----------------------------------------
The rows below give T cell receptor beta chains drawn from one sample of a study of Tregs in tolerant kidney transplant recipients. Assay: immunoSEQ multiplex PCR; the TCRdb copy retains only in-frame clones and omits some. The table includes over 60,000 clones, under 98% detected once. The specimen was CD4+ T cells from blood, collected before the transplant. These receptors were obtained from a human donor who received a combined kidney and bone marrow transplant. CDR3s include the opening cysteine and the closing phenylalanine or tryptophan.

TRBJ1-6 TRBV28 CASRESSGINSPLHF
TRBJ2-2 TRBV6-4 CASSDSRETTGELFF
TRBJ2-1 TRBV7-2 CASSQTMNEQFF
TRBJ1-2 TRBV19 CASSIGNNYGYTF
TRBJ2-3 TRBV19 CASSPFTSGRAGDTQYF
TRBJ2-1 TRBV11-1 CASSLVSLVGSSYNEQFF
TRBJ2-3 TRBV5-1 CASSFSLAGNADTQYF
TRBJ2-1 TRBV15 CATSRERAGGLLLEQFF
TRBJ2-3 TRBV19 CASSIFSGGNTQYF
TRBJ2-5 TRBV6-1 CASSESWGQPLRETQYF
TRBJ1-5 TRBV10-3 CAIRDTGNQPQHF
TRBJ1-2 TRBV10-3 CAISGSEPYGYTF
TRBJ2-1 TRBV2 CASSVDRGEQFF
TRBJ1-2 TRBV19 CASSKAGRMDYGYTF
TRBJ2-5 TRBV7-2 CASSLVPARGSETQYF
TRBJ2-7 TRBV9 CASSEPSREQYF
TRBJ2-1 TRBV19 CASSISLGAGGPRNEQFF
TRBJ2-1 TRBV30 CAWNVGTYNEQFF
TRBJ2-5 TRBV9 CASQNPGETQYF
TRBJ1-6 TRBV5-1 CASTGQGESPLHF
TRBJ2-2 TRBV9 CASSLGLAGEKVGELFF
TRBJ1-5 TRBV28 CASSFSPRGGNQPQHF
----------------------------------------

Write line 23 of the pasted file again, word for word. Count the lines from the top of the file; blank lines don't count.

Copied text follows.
TRBJ1-5 TRBV28 CASSFSPRGGNQPQHF